Saturday, February 3, 2018

Family Medicine: Is it All Medical?

The Coroner called.  Someone died.  Will I sign the death certificate?
The note was attached to the front of a thick chart.  I saw the name.  "Why would he die?"  I thought and a microsecond later I had the probable causes of death in mind.  It was not a real surprise.

They would come together for their visits.  One stayed in the truck with their dog while the other saw me, then they switched places.  The last two visits, the dog was in the exam room.  Six months ago, all three were in the exam room for her visit.  She was progressively sicker with recurrent hospital admissions which were getting closer and closer together.  He knew he had to be present that time. She didn't survive the next admission.  I had mentioned hospice as an option on three occasions and they opted to follow the full pathway with ICU's, ventilators, home BIPAP, etc.  The home BIPAP added five years to her life (five years of life after I initiated the first hospice conversation) and amazed several of us.

He brought the dog to his last visit, too.  He was lost without her.  Could the cause of death be a "broken heart"?

Family physicians are aware that sometimes the death of a spouse is followed by the death of the surviving spouse within a year.  In couples who are very close, a "broken heart" may be a significant factor in the second death.  It isn't a medical diagnosis, though- it can't be on the death certificate, which is restricted to medical diagnoses.  Too bad.  Things like "Old Age" aren't allowable, either. All deaths are "medical".  Too bad.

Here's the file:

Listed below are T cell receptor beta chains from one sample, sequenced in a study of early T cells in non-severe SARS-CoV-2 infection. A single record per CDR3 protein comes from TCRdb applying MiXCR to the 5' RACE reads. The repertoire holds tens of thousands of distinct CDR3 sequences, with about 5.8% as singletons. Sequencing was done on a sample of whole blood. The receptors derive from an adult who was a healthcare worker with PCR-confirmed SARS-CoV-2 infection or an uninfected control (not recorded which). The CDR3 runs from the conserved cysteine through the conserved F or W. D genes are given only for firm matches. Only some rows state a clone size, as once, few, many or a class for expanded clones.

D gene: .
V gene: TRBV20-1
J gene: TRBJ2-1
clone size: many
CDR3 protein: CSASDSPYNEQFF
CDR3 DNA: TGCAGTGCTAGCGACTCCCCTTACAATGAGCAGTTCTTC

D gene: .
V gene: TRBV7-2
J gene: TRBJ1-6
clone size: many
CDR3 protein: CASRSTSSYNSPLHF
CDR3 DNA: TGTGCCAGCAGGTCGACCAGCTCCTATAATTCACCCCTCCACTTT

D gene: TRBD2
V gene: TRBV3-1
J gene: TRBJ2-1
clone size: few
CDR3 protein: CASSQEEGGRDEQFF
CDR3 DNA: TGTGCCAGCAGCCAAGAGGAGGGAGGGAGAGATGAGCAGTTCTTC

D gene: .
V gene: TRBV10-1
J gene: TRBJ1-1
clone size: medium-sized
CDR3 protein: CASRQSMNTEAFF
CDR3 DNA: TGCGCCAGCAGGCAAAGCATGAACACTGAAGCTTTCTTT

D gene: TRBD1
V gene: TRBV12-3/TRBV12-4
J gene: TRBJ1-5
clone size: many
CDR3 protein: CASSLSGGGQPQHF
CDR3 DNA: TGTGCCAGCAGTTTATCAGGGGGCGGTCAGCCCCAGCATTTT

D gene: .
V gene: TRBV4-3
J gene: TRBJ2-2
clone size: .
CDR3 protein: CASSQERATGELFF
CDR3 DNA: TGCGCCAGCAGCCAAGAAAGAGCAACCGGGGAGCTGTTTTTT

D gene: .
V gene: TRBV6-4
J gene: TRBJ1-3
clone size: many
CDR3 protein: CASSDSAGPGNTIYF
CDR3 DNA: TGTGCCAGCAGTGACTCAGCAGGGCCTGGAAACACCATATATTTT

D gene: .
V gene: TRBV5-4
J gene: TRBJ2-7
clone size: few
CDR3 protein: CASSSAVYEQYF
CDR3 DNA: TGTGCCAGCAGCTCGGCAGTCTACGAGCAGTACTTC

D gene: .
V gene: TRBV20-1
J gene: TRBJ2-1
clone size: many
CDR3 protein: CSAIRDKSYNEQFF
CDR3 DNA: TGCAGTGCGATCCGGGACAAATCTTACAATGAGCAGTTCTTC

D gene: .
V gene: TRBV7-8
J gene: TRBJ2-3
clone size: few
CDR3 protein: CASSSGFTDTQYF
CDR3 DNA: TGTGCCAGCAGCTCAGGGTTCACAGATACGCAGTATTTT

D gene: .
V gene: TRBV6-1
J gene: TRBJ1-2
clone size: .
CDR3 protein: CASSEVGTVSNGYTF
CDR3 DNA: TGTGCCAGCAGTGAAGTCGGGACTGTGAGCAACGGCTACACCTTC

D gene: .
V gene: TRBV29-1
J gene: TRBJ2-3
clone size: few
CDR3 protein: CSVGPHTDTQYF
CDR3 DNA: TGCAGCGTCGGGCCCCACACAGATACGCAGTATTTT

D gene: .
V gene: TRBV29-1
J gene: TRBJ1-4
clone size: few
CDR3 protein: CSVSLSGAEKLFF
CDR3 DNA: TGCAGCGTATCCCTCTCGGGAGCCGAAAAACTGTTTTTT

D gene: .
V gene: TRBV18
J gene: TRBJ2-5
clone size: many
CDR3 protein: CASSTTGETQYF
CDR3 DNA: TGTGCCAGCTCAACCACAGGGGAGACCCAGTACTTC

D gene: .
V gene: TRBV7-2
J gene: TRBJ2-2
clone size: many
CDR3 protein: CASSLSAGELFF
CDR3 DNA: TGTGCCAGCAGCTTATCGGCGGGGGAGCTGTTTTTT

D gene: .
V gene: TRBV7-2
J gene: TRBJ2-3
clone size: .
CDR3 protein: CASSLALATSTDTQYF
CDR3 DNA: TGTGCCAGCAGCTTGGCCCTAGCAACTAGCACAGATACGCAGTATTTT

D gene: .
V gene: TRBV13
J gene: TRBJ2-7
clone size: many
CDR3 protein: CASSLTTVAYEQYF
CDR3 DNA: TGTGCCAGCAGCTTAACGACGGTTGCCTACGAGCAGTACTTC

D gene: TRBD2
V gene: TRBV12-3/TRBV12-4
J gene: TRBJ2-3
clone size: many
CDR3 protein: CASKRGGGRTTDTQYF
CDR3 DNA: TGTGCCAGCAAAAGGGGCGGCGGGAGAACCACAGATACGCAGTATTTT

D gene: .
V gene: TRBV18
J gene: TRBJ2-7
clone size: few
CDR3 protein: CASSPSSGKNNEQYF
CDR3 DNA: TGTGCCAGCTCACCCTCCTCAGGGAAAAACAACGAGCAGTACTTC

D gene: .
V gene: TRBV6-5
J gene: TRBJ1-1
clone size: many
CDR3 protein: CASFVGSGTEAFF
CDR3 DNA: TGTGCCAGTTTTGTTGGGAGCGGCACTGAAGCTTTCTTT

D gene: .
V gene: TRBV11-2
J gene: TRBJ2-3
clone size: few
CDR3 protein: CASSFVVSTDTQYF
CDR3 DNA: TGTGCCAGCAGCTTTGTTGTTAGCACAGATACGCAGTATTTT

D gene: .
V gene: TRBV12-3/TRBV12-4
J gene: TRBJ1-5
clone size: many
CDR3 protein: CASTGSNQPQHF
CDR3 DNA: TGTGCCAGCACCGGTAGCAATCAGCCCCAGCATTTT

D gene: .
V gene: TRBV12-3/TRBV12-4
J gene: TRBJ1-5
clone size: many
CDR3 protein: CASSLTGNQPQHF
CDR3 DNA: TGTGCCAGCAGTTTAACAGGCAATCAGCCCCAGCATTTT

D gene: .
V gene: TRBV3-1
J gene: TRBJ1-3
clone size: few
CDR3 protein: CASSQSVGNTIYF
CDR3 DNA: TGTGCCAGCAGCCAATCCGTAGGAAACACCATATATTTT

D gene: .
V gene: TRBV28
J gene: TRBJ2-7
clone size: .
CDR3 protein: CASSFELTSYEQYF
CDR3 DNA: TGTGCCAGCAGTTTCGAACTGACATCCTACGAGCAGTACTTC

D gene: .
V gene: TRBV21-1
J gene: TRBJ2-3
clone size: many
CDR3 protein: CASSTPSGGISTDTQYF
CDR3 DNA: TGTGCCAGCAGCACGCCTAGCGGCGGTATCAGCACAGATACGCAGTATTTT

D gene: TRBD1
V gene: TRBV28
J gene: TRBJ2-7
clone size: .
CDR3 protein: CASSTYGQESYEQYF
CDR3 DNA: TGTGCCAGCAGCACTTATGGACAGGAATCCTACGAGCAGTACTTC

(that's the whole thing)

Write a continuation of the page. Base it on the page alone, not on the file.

In Family Medicine, we develop insights about people that go beyond "medical" phenomena.  It's part of our essence-- knowing people, and their stories, and their meaning.

Thursday, February 1, 2018

Staying Alive

Now I lay me down to sleep
I pray the Lord my soul to keep
If I should die before I wake
I pray the Lord my soul to take

God bless Mommy and Daddy and Grandma and Grandpa Jonas and Grandma and Grandpa Clayton
and thank you for Jesus.  Amen

I flash back on that prayer taught by my mother and father to my brother and I, as my mother is in her last day or so of life (here in my home).

I held her hand and prayed The Lord's Prayer for her with son Patrick a couple hours ago.  She was smiling and looking to the heavens with such contentment, somehow ignoring her body and somewhat labored breathing.  She doesn't seem to need the body any more.

Oops!  She overcame the labored respirations and it's now 2/1/2018--I started this post in September, 2016.  I'm amazed at her resilience and whatever has sustained her life to be entering her 21st month in hospice care.

What is the secret ingredient that has some dying and others living?  She is bedfast and totally dependent on others for everything outside of her body.
More later